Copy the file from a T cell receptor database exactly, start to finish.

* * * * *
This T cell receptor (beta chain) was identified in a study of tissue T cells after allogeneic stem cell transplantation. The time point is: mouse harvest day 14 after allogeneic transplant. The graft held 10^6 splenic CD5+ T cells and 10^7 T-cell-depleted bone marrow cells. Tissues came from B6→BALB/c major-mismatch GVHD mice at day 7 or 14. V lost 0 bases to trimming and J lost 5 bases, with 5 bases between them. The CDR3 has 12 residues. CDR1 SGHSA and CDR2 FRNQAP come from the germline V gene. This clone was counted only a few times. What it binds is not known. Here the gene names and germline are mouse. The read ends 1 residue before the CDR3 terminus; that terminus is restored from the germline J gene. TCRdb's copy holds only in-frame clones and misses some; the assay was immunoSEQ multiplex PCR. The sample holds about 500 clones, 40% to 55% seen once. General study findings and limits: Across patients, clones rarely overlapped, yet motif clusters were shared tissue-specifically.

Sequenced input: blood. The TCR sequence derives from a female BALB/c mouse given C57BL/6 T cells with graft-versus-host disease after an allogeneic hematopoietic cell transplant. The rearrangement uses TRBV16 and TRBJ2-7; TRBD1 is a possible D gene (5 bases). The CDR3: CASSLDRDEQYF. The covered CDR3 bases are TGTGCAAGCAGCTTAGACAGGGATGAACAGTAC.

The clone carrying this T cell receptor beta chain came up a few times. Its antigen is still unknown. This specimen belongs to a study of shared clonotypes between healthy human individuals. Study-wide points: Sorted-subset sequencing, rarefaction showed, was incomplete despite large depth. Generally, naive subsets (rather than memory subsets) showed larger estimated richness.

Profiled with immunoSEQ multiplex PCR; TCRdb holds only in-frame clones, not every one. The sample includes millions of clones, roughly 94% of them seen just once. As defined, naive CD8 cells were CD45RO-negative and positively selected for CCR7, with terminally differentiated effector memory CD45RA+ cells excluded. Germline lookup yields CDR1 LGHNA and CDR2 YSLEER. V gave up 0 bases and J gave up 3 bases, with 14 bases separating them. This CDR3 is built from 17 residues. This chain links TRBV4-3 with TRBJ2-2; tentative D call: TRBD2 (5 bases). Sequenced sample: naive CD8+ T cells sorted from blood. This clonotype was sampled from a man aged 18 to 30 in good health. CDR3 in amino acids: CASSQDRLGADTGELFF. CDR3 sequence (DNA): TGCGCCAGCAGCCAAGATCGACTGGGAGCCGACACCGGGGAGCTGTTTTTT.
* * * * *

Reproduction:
This T cell receptor (beta chain) was identified in a study of tissue T cells after allogeneic stem cell transplantation. The time point is: mouse harvest day 14 after allogeneic transplant. The graft held 10^6 splenic CD5+ T cells and 10^7 T-cell-depleted bone marrow cells. Tissues came from B6→BALB/c major-mismatch GVHD mice at day 7 or 14. V lost 0 bases to trimming and J lost 5 bases, with 5 bases between them. The CDR3 has 12 residues. CDR1 SGHSA and CDR2 FRNQAP come from the germline V gene. This clone was counted only a few times. What it binds is not known. Here the gene names and germline are mouse. The read ends 1 residue before the CDR3 terminus; that terminus is restored from the germline J gene. TCRdb's copy holds only in-frame clones and misses some; the assay was immunoSEQ multiplex PCR. The sample holds about 500 clones, 40% to 55% seen once. General study findings and limits: Across patients, clones rarely overlapped, yet motif clusters were shared tissue-specifically.

Sequenced input: blood. The TCR sequence derives from a female BALB/c mouse given C57BL/6 T cells with graft-versus-host disease after an allogeneic hematopoietic cell transplant. The rearrangement uses TRBV16 and TRBJ2-7; TRBD1 is a possible D gene (5 bases). The CDR3: CASSLDRDEQYF. The covered CDR3 bases are TGTGCAAGCAGCTTAGACAGGGATGAACAGTAC.

The clone carrying this T cell receptor beta chain came up a few times. Its antigen is still unknown. This specimen belongs to a study of shared clonotypes between healthy human individuals. Study-wide points: Sorted-subset sequencing, rarefaction showed, was incomplete despite large depth. Generally, naive subsets (rather than memory subsets) showed larger estimated richness.

Profiled with immunoSEQ multiplex PCR; TCRdb holds only in-frame clones, not every one. The sample includes millions of clones, roughly 94% of them seen just once. As defined, naive CD8 cells were CD45RO-negative and positively selected for CCR7, with terminally differentiated effector memory CD45RA+ cells excluded. Germline lookup yields CDR1 LGHNA and CDR2 YSLEER. V gave up 0 bases and J gave up 3 bases, with 14 bases separating them. This CDR3 is built from 17 residues. This chain links TRBV4-3 with TRBJ2-2; tentative D call: TRBD2 (5 bases). Sequenced sample: naive CD8+ T cells sorted from blood. This clonotype was sampled from a man aged 18 to 30 in good health. CDR3 in amino acids: CASSQDRLGADTGELFF. CDR3 sequence (DNA): TGCGCCAGCAGCCAAGATCGACTGGGAGCCGACACCGGGGAGCTGTTTTTT.